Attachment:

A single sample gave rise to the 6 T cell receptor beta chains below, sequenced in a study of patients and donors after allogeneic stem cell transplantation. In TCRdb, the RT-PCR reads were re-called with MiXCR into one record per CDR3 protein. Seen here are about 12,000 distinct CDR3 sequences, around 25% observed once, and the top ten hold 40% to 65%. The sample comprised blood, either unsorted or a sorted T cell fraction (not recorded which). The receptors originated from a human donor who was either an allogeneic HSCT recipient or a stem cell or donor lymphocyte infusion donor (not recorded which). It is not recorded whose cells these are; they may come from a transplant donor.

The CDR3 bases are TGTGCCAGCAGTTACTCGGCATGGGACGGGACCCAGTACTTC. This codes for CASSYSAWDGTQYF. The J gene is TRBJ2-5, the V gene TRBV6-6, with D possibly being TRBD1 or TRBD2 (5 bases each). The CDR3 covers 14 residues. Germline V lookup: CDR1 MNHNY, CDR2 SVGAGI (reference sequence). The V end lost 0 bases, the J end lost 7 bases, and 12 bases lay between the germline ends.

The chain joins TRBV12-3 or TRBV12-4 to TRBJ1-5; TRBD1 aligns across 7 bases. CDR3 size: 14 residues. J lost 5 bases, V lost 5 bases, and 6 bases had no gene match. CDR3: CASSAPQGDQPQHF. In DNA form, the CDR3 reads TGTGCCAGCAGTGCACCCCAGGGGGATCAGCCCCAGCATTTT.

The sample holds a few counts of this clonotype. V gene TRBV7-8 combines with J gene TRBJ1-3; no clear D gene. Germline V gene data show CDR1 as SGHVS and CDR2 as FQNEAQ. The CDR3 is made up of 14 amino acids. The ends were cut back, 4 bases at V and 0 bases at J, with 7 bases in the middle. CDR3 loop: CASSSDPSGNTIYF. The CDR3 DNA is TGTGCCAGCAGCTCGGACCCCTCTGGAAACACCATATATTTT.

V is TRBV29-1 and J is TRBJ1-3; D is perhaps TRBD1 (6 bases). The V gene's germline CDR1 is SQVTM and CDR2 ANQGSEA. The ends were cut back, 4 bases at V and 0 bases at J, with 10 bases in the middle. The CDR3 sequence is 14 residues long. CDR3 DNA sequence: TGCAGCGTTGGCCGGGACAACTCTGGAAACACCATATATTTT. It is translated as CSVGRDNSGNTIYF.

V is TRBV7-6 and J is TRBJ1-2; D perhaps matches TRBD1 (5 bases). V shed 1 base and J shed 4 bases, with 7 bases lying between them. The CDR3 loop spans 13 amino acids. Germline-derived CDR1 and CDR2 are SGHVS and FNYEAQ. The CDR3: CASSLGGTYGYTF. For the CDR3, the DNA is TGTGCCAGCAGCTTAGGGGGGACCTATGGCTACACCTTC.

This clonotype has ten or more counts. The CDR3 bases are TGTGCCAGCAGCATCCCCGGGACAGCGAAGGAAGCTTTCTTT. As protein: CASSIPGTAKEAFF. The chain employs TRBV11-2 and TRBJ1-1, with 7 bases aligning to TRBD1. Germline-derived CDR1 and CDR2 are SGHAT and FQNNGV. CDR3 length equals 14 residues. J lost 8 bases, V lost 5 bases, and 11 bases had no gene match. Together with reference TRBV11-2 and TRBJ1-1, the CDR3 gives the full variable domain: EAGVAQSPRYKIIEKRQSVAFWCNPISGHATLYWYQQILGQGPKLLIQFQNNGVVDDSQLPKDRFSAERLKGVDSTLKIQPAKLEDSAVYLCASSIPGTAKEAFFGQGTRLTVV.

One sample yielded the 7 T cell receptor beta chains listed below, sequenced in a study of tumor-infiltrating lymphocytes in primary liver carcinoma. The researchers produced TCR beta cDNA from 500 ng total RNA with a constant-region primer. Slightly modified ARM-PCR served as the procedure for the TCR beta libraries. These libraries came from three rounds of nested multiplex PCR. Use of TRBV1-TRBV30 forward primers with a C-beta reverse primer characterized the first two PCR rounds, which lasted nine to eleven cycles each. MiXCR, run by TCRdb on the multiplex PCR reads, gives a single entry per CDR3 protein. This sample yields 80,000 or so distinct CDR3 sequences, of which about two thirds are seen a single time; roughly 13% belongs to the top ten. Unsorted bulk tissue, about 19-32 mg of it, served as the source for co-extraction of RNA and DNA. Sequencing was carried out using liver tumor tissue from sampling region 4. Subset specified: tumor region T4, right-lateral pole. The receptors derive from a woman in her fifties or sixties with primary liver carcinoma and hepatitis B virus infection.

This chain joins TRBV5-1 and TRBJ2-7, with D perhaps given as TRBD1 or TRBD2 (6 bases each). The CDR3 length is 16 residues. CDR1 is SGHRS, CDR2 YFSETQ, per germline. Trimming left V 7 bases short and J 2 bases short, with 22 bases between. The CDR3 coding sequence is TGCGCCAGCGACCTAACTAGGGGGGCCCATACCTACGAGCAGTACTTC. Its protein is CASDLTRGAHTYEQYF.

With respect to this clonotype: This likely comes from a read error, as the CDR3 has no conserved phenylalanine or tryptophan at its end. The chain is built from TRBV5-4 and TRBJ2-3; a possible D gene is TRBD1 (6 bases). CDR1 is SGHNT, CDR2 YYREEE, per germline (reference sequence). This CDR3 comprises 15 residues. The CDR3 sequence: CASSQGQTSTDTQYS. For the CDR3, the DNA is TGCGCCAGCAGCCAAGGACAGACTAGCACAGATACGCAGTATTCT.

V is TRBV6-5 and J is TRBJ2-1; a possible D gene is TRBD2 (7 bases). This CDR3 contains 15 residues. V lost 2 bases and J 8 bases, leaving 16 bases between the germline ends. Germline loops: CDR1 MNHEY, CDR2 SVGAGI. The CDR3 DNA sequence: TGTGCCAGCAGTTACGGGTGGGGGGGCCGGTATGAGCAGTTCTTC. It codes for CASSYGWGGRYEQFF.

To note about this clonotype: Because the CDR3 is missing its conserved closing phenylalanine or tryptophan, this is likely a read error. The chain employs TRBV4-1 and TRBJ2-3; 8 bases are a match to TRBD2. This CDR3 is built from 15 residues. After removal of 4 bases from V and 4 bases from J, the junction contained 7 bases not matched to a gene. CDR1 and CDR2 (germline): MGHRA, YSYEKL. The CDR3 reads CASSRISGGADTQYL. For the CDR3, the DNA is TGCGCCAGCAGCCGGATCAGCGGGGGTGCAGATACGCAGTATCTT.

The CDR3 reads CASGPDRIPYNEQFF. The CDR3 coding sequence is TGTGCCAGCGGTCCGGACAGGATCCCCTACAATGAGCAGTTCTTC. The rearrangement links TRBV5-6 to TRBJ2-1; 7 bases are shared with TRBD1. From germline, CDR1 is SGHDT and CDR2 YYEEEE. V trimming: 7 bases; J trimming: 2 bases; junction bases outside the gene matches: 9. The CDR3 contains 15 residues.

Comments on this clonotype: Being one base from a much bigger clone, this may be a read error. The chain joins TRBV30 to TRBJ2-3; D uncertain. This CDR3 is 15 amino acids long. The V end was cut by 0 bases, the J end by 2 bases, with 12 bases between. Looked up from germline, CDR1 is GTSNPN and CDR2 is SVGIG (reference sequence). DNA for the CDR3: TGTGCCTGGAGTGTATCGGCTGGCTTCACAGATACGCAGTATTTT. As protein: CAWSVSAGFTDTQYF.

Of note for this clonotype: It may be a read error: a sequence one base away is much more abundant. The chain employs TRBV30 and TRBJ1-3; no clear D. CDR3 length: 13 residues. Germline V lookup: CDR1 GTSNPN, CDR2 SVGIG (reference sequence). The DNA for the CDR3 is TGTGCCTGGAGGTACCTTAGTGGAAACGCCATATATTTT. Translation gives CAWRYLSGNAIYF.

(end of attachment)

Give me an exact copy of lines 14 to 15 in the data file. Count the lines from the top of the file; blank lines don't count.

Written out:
Comments on this clonotype: Being one base from a much bigger clone, this may be a read error. The chain joins TRBV30 to TRBJ2-3; D uncertain. This CDR3 is 15 amino acids long. The V end was cut by 0 bases, the J end by 2 bases, with 12 bases between. Looked up from germline, CDR1 is GTSNPN and CDR2 is SVGIG (reference sequence). DNA for the CDR3: TGTGCCTGGAGTGTATCGGCTGGCTTCACAGATACGCAGTATTTT. As protein: CAWSVSAGFTDTQYF.

Of note for this clonotype: It may be a read error: a sequence one base away is much more abundant. The chain employs TRBV30 and TRBJ1-3; no clear D. CDR3 length: 13 residues. Germline V lookup: CDR1 GTSNPN, CDR2 SVGIG (reference sequence). The DNA for the CDR3 is TGTGCCTGGAGGTACCTTAGTGGAAACGCCATATATTTT. Translation gives CAWRYLSGNAIYF.